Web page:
Thursday, 16 September 2010

A few hats and some thread

When I last posted about the Big Knit, I had done 2 and a half hats, well by Tuesday night I had done 9 in total.  I knew that my husband was working on site Wednesday night and wouldn't be home so I had big plans (I always have plans) to get another 5 hats knitted and also do the embroidery panel for the colouring caddy I still haven't touched (my plans are always unrealistic too).  So I settled down on the sofa with Eastenders to knit a few hats before dinner.  I made one, then I thought I'd start the embroidery. 

The background:  I'm embroidering the little girl's name (Evie) across a panel so I'd written it out in a water soluble pen, then I'd tried to do a lattice stitch so had drawn a grid.  I then decided I didn't like the lattice stitch and unpicked it, so I was left with the grid in blue on the material.  I started doing a long and short stitch in bright pink in one corner with the idea of going through shades of pink to a very pale one in the right hand corner of the last "e".  I then discovered I only had a measley 4 shades of pink!  Well that wasn't enough, cue a trip to the shop, the purchase of most of the pink DMCs they had and some bobbin cards. 

So, back to last night.  I decided to wet the piece to get rid of the blue lines which were ruining my vision of the embroidery, so whilst I waited for it to dry, I thought I'd carry on with winding threads onto bobbins.  Before I knew it it was 10pm and I had done nothing except that one little hat. 

Here his is with his brothers:
And I can't even claim that I now have a lovely neat box of embroidery threads as I've still got a long way to go.  I inherited a lot of my embroidery threads from my mum who's been stitching for years, she gave me a load of off cuts and bits from kits she'd finished to use in my card making.  Add to this a pack of mixed threads I bought to get me going and specific colours I've bought since and it makes for a mess of skeins of thread mixed with strands of thread:
I've wound the longer threads and the skeins onto bobbins which now look like this (well the blues, greens and pinks do, but not the other colours yet):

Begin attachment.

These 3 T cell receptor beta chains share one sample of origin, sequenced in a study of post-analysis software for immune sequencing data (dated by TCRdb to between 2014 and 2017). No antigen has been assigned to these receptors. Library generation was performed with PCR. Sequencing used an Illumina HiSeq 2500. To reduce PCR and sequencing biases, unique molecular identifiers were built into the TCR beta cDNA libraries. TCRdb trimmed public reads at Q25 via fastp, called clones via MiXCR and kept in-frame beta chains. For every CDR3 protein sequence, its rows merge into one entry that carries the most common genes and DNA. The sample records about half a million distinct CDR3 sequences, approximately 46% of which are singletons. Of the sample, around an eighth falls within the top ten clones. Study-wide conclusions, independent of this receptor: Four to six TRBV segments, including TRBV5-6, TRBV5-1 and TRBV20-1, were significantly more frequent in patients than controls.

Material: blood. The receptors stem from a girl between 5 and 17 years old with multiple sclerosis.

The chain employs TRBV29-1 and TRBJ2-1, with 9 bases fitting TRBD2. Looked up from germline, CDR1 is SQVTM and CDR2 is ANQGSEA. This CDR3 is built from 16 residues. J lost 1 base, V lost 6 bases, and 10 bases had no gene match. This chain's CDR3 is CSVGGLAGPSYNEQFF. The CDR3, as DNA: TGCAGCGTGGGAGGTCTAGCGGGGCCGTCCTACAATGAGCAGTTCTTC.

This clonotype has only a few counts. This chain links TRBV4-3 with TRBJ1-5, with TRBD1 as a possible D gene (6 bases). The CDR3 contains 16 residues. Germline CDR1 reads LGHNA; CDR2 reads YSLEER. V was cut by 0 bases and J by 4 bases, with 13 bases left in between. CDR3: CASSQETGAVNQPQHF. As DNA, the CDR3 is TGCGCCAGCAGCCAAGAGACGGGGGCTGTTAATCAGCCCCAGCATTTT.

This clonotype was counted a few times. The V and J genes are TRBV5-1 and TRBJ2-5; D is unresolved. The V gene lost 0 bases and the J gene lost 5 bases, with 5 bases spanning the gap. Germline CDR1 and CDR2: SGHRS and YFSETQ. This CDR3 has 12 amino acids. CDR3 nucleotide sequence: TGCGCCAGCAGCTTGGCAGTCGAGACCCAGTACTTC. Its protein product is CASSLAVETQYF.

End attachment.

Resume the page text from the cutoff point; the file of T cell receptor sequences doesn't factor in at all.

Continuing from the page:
Which looks lovely and very easy to find the right colour, but it still means I've got a tangled mess of threads in another box!  How do other stitchers out there deal with their threads - the ones you've cut but only used 3 strands of, or the end of skein for example?  Maybe I need a special stitching project to use them all up?


Cathy K said...

Hello Wendy, I just read your comment on our Crazy Quilting International blog, and thought I should take a few moments to respond. Although the blog itself is more of a “showcase” of our work to the blogging world, the group itself, Crazy Quilting International, which is a Yahoo chat group is organized to help beginners through advanced. Under the main umbrella group, we have a Novice group that has loads of information about fabrics, laces, color tutorials, piecing information - all in the form of lessons. There is a great, supportive and very active network of women to help you along the way. Oh, and did I tell you that we’re all very friendly? And we have several members in the UK, too. And besides the Novice group, we have galleries which house all the ongoing round robins, plus another site just for swaps and other special projects. It’s so much fun - and I guarantee you that we can find a use for those threads, LOL!! The link to join is on the CQI blog in the sidebar. I hope to “see” you there! Hugs, Cathy Kizerian

Marilyn said...

Hi Wendy. I inherited a heap of mixed up threads from both my mother and mother in law. It took quite a while but I wound them all similarly to how you are doing, and wrote on the thread number wherever I could. The smaller or too knotted ones I didnt worry about. When I have left over strands that I have cut I fold them in half, poke it through the little hole in the cardboad, then wind it on top of the full threads. (Does that make sense) It is then easy to see it is a partly used piece.